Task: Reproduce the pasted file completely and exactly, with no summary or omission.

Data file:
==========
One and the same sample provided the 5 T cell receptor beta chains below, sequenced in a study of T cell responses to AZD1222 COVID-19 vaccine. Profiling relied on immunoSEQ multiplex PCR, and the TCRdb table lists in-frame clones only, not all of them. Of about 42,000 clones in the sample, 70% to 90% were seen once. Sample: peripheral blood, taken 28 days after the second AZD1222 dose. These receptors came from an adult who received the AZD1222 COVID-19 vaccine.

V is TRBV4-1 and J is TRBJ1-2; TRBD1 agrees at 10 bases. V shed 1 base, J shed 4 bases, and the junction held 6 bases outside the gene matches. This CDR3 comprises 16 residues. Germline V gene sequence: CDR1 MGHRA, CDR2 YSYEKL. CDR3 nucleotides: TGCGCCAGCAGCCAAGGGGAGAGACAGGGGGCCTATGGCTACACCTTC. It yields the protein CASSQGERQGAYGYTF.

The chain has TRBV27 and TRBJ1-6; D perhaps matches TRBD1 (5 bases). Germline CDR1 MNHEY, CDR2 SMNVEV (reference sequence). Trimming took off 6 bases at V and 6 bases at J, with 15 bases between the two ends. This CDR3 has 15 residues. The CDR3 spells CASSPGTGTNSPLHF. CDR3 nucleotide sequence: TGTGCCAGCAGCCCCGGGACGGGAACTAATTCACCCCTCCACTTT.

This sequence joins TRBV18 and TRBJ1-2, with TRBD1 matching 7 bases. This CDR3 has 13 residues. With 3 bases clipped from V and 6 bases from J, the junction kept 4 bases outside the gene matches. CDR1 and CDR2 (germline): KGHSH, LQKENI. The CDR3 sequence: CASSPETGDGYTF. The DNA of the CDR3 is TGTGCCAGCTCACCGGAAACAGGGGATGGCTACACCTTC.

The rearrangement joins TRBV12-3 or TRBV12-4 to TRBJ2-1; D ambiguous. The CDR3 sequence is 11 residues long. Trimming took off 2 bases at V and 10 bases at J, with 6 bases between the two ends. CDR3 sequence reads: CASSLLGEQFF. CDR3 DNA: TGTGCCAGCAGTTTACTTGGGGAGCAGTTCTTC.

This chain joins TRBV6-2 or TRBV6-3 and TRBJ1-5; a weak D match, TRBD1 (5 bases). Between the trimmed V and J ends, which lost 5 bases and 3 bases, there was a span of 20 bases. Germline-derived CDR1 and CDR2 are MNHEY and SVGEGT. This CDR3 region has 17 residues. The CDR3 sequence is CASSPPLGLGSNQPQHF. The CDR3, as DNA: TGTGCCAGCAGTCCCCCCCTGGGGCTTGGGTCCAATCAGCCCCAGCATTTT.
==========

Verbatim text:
One and the same sample provided the 5 T cell receptor beta chains below, sequenced in a study of T cell responses to AZD1222 COVID-19 vaccine. Profiling relied on immunoSEQ multiplex PCR, and the TCRdb table lists in-frame clones only, not all of them. Of about 42,000 clones in the sample, 70% to 90% were seen once. Sample: peripheral blood, taken 28 days after the second AZD1222 dose. These receptors came from an adult who received the AZD1222 COVID-19 vaccine.

V is TRBV4-1 and J is TRBJ1-2; TRBD1 agrees at 10 bases. V shed 1 base, J shed 4 bases, and the junction held 6 bases outside the gene matches. This CDR3 comprises 16 residues. Germline V gene sequence: CDR1 MGHRA, CDR2 YSYEKL. CDR3 nucleotides: TGCGCCAGCAGCCAAGGGGAGAGACAGGGGGCCTATGGCTACACCTTC. It yields the protein CASSQGERQGAYGYTF.

The chain has TRBV27 and TRBJ1-6; D perhaps matches TRBD1 (5 bases). Germline CDR1 MNHEY, CDR2 SMNVEV (reference sequence). Trimming took off 6 bases at V and 6 bases at J, with 15 bases between the two ends. This CDR3 has 15 residues. The CDR3 spells CASSPGTGTNSPLHF. CDR3 nucleotide sequence: TGTGCCAGCAGCCCCGGGACGGGAACTAATTCACCCCTCCACTTT.

This sequence joins TRBV18 and TRBJ1-2, with TRBD1 matching 7 bases. This CDR3 has 13 residues. With 3 bases clipped from V and 6 bases from J, the junction kept 4 bases outside the gene matches. CDR1 and CDR2 (germline): KGHSH, LQKENI. The CDR3 sequence: CASSPETGDGYTF. The DNA of the CDR3 is TGTGCCAGCTCACCGGAAACAGGGGATGGCTACACCTTC.

The rearrangement joins TRBV12-3 or TRBV12-4 to TRBJ2-1; D ambiguous. The CDR3 sequence is 11 residues long. Trimming took off 2 bases at V and 10 bases at J, with 6 bases between the two ends. CDR3 sequence reads: CASSLLGEQFF. CDR3 DNA: TGTGCCAGCAGTTTACTTGGGGAGCAGTTCTTC.

This chain joins TRBV6-2 or TRBV6-3 and TRBJ1-5; a weak D match, TRBD1 (5 bases). Between the trimmed V and J ends, which lost 5 bases and 3 bases, there was a span of 20 bases. Germline-derived CDR1 and CDR2 are MNHEY and SVGEGT. This CDR3 region has 17 residues. The CDR3 sequence is CASSPPLGLGSNQPQHF. The CDR3, as DNA: TGTGCCAGCAGTCCCCCCCTGGGGCTTGGGTCCAATCAGCCCCAGCATTTT.